Medical Roles in the Industry: Biologist, Pharmacist and Pharmaceutical Physician

It used to be that medical doctors would only accept work in hospitals and clinics. However, due to the rising demand for new treatments and pharmaceutical products, a new breed of physicians has emerged: the pharmaceutical physicians. A pharmaceutical physician is one which is tasked to lead and advise on the development of new treatments and the research of existing pharmaceutical products. These doctors usually give advice on medical research, pharmaceutical product development, registration of drugs, safety monitoring of drugs, evaluation, and marketing of medicines among patients.

So, what roles are actually played by the physician in the pharma sector? Physicians usually work in all aspects of the drug development process in the following areas:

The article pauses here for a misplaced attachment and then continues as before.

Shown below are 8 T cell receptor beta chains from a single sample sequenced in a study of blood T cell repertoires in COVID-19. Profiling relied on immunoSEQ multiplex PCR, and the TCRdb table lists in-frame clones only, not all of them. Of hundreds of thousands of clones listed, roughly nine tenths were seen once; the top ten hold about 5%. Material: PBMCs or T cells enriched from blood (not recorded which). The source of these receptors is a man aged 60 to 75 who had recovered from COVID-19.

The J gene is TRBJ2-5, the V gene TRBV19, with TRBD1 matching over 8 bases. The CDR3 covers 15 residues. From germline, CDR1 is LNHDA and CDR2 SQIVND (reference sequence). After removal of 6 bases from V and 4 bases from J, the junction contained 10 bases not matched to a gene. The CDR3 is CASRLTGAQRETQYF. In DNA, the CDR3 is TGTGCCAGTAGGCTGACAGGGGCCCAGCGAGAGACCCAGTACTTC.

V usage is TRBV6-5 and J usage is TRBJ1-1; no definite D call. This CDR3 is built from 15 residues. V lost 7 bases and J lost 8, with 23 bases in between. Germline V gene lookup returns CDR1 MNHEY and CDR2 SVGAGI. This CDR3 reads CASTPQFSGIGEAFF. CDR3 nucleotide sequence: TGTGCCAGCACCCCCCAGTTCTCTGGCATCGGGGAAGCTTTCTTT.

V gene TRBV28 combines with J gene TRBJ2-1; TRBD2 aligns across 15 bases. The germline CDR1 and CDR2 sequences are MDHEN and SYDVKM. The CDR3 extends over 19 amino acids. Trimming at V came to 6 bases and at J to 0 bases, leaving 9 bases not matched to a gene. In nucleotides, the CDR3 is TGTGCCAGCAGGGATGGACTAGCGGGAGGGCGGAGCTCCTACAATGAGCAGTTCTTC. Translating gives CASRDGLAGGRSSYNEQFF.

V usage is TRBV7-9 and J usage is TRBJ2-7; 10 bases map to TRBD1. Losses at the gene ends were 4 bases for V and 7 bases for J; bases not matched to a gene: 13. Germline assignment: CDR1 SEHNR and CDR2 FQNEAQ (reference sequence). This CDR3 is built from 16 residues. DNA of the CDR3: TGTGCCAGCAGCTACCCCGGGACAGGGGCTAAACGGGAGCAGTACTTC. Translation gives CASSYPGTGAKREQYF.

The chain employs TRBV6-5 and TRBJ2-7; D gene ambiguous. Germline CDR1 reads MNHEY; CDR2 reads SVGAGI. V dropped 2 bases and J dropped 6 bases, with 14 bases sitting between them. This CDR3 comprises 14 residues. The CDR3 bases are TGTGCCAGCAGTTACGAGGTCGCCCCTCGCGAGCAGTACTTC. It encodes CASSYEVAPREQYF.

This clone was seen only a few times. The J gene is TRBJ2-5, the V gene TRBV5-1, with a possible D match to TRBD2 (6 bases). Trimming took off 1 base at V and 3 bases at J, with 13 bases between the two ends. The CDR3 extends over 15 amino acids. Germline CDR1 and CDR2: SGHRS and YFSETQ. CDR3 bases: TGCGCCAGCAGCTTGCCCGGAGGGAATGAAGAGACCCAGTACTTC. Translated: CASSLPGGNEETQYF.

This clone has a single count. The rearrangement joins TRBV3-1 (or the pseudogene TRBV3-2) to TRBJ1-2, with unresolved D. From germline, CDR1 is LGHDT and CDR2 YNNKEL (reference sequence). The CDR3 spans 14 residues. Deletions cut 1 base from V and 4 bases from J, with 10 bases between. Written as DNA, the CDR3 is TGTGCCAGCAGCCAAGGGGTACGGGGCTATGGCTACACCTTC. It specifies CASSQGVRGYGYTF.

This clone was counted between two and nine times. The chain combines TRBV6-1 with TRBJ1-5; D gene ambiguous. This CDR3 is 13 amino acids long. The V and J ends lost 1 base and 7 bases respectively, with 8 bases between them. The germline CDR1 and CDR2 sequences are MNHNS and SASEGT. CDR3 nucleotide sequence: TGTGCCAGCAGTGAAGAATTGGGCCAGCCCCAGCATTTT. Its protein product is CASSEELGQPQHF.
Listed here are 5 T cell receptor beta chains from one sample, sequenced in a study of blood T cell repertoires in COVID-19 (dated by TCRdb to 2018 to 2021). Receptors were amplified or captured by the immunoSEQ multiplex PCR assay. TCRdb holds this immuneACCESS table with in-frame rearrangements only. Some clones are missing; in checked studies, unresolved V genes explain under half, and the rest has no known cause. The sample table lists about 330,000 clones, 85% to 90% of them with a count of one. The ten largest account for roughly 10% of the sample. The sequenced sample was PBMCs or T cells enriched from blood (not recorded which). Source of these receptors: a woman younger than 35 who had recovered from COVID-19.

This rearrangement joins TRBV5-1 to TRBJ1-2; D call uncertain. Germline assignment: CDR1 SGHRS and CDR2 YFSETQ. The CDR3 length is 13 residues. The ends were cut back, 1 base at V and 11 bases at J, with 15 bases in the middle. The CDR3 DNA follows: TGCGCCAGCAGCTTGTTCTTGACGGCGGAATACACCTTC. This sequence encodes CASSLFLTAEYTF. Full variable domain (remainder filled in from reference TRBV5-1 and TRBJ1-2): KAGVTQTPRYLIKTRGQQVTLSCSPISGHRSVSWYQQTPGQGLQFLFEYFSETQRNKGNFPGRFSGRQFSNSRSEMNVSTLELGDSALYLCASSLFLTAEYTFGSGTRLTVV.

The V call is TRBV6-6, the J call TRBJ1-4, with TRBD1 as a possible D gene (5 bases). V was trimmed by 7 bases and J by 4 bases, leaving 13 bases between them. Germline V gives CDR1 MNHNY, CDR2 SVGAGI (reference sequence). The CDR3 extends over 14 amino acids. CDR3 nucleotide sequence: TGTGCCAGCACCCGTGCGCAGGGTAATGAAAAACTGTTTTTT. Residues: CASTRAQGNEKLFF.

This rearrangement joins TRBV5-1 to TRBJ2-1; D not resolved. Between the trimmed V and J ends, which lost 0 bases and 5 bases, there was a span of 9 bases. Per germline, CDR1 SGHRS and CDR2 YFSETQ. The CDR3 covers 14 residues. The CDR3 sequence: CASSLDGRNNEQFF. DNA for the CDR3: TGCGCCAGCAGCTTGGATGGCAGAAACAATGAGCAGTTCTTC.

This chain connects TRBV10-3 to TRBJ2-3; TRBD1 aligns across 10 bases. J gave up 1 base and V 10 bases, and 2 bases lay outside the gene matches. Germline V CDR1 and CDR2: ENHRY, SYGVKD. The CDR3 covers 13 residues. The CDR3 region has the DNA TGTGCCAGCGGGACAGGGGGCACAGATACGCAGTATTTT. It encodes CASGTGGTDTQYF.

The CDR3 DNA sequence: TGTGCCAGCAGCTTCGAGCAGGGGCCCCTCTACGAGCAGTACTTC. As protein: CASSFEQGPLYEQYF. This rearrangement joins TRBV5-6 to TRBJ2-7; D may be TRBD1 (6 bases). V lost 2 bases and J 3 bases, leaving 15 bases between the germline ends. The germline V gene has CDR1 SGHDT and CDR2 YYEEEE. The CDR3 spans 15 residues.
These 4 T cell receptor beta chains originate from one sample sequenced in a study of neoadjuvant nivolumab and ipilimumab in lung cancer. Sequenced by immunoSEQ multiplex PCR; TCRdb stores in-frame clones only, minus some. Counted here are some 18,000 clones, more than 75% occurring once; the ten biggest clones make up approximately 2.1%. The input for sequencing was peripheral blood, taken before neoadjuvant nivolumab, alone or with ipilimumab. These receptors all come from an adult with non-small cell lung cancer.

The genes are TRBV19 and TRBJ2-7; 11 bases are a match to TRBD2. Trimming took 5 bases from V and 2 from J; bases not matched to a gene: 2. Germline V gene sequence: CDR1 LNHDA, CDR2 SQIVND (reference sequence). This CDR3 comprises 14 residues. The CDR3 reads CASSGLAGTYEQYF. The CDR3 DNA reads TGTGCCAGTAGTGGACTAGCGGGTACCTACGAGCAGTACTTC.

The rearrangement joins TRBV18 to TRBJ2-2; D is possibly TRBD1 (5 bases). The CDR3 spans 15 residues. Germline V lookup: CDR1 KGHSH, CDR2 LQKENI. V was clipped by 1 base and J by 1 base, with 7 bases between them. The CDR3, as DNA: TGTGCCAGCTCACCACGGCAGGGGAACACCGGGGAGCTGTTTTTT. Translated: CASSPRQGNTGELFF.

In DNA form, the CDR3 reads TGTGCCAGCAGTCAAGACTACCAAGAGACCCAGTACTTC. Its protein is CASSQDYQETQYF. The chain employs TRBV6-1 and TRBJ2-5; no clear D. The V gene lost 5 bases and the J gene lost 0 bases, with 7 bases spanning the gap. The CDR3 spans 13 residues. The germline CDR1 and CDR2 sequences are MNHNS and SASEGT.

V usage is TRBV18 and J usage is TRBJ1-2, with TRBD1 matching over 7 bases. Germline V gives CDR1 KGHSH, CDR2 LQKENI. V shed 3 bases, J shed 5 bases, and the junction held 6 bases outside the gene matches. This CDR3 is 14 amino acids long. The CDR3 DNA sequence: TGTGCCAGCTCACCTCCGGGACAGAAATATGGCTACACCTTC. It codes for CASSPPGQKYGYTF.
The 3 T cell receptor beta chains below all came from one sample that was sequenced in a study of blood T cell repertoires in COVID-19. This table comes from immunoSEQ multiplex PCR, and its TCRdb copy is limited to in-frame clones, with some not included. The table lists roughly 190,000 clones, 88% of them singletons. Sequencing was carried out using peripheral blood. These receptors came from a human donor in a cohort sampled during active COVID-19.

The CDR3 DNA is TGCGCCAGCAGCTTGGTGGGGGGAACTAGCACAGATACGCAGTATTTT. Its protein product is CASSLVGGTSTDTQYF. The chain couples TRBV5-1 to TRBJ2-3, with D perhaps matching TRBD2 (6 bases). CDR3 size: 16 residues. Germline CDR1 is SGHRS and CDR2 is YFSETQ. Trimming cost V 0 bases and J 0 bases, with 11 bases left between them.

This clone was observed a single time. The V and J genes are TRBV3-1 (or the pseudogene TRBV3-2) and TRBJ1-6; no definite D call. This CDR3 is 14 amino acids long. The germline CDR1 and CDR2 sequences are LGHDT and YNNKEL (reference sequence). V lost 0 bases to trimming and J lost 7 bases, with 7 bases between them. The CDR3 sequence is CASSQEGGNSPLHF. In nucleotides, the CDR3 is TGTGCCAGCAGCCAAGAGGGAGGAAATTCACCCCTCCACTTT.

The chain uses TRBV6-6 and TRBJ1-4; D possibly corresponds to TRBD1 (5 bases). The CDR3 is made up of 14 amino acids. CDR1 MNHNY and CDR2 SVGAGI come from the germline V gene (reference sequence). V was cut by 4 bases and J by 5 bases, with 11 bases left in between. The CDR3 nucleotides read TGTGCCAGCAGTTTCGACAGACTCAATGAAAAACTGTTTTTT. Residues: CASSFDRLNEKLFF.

Clinical Pharmacologist or Phase I Physician

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This physician works with other research scientists such as biochemists, chemists, toxicologists and pharmacologists. Clinical pharmacologists usually do tests on healthy volunteers or subjects with a particular medical condition to assess safety and tolerability of drugs. They also perform pharmacokinetic and pharmacodynamic drug studies. This is a starting position for pharmaceutical physicians, as they are able to gain early exposure to drug development.

Clinical Research Physician or Phase II/III Physician

Serious doctor with touchpad.